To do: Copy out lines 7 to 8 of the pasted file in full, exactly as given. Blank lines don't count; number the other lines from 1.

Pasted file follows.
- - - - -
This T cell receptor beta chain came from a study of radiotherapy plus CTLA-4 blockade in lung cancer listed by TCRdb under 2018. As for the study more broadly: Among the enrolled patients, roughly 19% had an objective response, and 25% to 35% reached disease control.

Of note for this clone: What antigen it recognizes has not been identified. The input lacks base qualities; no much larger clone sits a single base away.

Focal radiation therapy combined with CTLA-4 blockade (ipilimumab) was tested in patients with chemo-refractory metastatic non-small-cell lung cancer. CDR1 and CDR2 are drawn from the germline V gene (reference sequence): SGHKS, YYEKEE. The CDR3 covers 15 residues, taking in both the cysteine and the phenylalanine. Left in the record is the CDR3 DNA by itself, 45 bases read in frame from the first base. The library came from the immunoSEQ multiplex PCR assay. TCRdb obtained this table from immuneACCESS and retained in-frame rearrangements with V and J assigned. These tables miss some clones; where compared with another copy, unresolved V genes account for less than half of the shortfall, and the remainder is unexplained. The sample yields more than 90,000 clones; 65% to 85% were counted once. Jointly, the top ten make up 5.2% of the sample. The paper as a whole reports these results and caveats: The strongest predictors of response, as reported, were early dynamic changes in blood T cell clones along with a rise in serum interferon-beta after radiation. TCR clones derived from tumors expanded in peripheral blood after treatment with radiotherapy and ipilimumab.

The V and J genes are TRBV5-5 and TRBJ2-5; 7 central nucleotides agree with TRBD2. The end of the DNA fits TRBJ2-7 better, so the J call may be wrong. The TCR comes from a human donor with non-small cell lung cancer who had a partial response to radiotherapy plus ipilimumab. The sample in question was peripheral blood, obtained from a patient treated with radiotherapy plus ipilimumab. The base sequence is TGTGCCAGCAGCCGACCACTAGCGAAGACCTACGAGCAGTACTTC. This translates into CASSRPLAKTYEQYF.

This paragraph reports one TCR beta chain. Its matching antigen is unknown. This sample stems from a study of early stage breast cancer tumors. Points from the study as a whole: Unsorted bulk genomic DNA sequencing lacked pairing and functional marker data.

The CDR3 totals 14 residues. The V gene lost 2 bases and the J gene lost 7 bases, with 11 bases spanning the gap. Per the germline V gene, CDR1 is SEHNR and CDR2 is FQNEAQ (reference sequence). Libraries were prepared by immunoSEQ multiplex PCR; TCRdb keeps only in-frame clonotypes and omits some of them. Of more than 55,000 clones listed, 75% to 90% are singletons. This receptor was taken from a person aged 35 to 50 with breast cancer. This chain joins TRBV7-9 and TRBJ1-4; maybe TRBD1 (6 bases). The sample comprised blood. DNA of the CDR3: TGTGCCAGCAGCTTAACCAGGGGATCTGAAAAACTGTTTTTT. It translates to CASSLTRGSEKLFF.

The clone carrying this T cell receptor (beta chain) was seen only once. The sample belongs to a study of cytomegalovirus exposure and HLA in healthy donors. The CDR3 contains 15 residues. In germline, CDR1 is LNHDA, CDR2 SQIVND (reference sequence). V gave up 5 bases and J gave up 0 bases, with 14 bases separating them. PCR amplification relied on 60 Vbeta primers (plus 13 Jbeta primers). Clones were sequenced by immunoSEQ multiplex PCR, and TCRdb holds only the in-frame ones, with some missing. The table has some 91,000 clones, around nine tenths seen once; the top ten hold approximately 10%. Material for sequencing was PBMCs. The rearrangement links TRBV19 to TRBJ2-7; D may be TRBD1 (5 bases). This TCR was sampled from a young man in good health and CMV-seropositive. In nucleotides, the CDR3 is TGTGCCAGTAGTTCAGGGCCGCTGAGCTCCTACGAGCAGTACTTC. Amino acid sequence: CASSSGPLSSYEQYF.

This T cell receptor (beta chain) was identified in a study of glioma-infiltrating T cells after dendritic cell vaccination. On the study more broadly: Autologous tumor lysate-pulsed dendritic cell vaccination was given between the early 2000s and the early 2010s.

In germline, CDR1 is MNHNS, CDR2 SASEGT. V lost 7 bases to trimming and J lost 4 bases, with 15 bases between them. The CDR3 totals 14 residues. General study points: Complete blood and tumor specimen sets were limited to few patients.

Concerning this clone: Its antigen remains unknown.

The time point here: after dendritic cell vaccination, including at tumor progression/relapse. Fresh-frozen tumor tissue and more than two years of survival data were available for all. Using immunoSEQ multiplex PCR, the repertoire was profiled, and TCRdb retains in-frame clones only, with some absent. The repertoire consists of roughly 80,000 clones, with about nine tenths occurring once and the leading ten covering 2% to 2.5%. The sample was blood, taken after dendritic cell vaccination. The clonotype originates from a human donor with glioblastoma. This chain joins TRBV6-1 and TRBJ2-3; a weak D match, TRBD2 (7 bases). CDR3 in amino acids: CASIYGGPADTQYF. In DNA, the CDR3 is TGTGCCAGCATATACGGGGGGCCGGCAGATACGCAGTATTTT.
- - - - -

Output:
The clone carrying this T cell receptor (beta chain) was seen only once. The sample belongs to a study of cytomegalovirus exposure and HLA in healthy donors. The CDR3 contains 15 residues. In germline, CDR1 is LNHDA, CDR2 SQIVND (reference sequence). V gave up 5 bases and J gave up 0 bases, with 14 bases separating them. PCR amplification relied on 60 Vbeta primers (plus 13 Jbeta primers). Clones were sequenced by immunoSEQ multiplex PCR, and TCRdb holds only the in-frame ones, with some missing. The table has some 91,000 clones, around nine tenths seen once; the top ten hold approximately 10%. Material for sequencing was PBMCs. The rearrangement links TRBV19 to TRBJ2-7; D may be TRBD1 (5 bases). This TCR was sampled from a young man in good health and CMV-seropositive. In nucleotides, the CDR3 is TGTGCCAGTAGTTCAGGGCCGCTGAGCTCCTACGAGCAGTACTTC. Amino acid sequence: CASSSGPLSSYEQYF.

This T cell receptor (beta chain) was identified in a study of glioma-infiltrating T cells after dendritic cell vaccination. On the study more broadly: Autologous tumor lysate-pulsed dendritic cell vaccination was given between the early 2000s and the early 2010s.